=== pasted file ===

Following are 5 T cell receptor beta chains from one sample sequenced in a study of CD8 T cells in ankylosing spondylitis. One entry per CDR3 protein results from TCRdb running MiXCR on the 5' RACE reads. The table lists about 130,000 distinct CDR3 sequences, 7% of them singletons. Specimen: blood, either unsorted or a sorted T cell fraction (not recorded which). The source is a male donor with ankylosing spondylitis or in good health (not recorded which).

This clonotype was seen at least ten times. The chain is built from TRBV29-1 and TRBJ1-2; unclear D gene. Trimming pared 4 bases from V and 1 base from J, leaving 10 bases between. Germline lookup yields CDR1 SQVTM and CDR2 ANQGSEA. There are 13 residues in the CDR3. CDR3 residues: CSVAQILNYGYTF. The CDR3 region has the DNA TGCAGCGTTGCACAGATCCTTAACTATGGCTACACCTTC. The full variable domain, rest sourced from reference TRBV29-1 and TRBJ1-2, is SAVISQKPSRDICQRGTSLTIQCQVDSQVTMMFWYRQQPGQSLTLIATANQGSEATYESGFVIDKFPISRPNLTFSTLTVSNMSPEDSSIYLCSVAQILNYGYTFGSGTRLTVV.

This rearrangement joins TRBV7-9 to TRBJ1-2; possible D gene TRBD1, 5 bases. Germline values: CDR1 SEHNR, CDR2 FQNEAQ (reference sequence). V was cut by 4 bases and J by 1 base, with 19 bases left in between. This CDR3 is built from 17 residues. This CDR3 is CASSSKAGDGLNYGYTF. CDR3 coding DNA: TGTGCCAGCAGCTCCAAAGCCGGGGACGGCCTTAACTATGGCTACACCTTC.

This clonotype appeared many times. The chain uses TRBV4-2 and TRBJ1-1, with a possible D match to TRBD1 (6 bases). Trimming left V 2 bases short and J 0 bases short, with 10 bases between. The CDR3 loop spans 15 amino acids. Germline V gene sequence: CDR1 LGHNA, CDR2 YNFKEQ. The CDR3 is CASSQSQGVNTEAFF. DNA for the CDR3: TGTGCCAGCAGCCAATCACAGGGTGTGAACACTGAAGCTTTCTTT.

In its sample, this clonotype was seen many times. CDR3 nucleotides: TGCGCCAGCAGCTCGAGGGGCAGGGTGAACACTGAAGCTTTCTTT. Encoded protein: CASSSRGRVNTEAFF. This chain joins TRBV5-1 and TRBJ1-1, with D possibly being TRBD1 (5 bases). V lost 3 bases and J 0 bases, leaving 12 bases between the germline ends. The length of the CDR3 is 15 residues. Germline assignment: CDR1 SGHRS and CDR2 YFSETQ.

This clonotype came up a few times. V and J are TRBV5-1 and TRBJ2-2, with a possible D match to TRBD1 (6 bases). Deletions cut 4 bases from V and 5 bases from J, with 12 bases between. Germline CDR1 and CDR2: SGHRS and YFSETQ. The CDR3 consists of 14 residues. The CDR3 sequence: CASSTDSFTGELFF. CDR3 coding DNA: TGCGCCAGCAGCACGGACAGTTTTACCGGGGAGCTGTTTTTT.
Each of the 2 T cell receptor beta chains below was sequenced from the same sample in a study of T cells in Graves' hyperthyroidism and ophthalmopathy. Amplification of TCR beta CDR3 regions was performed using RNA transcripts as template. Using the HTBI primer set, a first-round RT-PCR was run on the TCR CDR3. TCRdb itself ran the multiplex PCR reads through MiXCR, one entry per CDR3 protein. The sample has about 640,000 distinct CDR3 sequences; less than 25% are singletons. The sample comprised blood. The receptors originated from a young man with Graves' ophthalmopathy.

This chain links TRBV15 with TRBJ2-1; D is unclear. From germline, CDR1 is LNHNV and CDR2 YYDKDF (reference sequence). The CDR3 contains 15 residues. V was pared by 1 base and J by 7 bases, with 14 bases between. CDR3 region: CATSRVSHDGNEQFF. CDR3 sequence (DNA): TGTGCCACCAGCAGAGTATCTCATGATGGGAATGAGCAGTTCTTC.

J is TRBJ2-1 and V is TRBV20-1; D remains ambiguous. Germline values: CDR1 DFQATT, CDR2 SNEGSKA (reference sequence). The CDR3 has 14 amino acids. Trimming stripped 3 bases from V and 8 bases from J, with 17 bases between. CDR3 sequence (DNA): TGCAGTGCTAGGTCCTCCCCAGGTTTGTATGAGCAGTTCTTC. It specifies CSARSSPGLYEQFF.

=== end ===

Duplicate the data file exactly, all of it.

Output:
Following are 5 T cell receptor beta chains from one sample sequenced in a study of CD8 T cells in ankylosing spondylitis. One entry per CDR3 protein results from TCRdb running MiXCR on the 5' RACE reads. The table lists about 130,000 distinct CDR3 sequences, 7% of them singletons. Specimen: blood, either unsorted or a sorted T cell fraction (not recorded which). The source is a male donor with ankylosing spondylitis or in good health (not recorded which).

This clonotype was seen at least ten times. The chain is built from TRBV29-1 and TRBJ1-2; unclear D gene. Trimming pared 4 bases from V and 1 base from J, leaving 10 bases between. Germline lookup yields CDR1 SQVTM and CDR2 ANQGSEA. There are 13 residues in the CDR3. CDR3 residues: CSVAQILNYGYTF. The CDR3 region has the DNA TGCAGCGTTGCACAGATCCTTAACTATGGCTACACCTTC. The full variable domain, rest sourced from reference TRBV29-1 and TRBJ1-2, is SAVISQKPSRDICQRGTSLTIQCQVDSQVTMMFWYRQQPGQSLTLIATANQGSEATYESGFVIDKFPISRPNLTFSTLTVSNMSPEDSSIYLCSVAQILNYGYTFGSGTRLTVV.

This rearrangement joins TRBV7-9 to TRBJ1-2; possible D gene TRBD1, 5 bases. Germline values: CDR1 SEHNR, CDR2 FQNEAQ (reference sequence). V was cut by 4 bases and J by 1 base, with 19 bases left in between. This CDR3 is built from 17 residues. This CDR3 is CASSSKAGDGLNYGYTF. CDR3 coding DNA: TGTGCCAGCAGCTCCAAAGCCGGGGACGGCCTTAACTATGGCTACACCTTC.

This clonotype appeared many times. The chain uses TRBV4-2 and TRBJ1-1, with a possible D match to TRBD1 (6 bases). Trimming left V 2 bases short and J 0 bases short, with 10 bases between. The CDR3 loop spans 15 amino acids. Germline V gene sequence: CDR1 LGHNA, CDR2 YNFKEQ. The CDR3 is CASSQSQGVNTEAFF. DNA for the CDR3: TGTGCCAGCAGCCAATCACAGGGTGTGAACACTGAAGCTTTCTTT.

In its sample, this clonotype was seen many times. CDR3 nucleotides: TGCGCCAGCAGCTCGAGGGGCAGGGTGAACACTGAAGCTTTCTTT. Encoded protein: CASSSRGRVNTEAFF. This chain joins TRBV5-1 and TRBJ1-1, with D possibly being TRBD1 (5 bases). V lost 3 bases and J 0 bases, leaving 12 bases between the germline ends. The length of the CDR3 is 15 residues. Germline assignment: CDR1 SGHRS and CDR2 YFSETQ.

This clonotype came up a few times. V and J are TRBV5-1 and TRBJ2-2, with a possible D match to TRBD1 (6 bases). Deletions cut 4 bases from V and 5 bases from J, with 12 bases between. Germline CDR1 and CDR2: SGHRS and YFSETQ. The CDR3 consists of 14 residues. The CDR3 sequence: CASSTDSFTGELFF. CDR3 coding DNA: TGCGCCAGCAGCACGGACAGTTTTACCGGGGAGCTGTTTTTT.
Each of the 2 T cell receptor beta chains below was sequenced from the same sample in a study of T cells in Graves' hyperthyroidism and ophthalmopathy. Amplification of TCR beta CDR3 regions was performed using RNA transcripts as template. Using the HTBI primer set, a first-round RT-PCR was run on the TCR CDR3. TCRdb itself ran the multiplex PCR reads through MiXCR, one entry per CDR3 protein. The sample has about 640,000 distinct CDR3 sequences; less than 25% are singletons. The sample comprised blood. The receptors originated from a young man with Graves' ophthalmopathy.

This chain links TRBV15 with TRBJ2-1; D is unclear. From germline, CDR1 is LNHNV and CDR2 YYDKDF (reference sequence). The CDR3 contains 15 residues. V was pared by 1 base and J by 7 bases, with 14 bases between. CDR3 region: CATSRVSHDGNEQFF. CDR3 sequence (DNA): TGTGCCACCAGCAGAGTATCTCATGATGGGAATGAGCAGTTCTTC.

J is TRBJ2-1 and V is TRBV20-1; D remains ambiguous. Germline values: CDR1 DFQATT, CDR2 SNEGSKA (reference sequence). The CDR3 has 14 amino acids. Trimming stripped 3 bases from V and 8 bases from J, with 17 bases between. CDR3 sequence (DNA): TGCAGTGCTAGGTCCTCCCCAGGTTTGTATGAGCAGTTCTTC. It specifies CSARSSPGLYEQFF.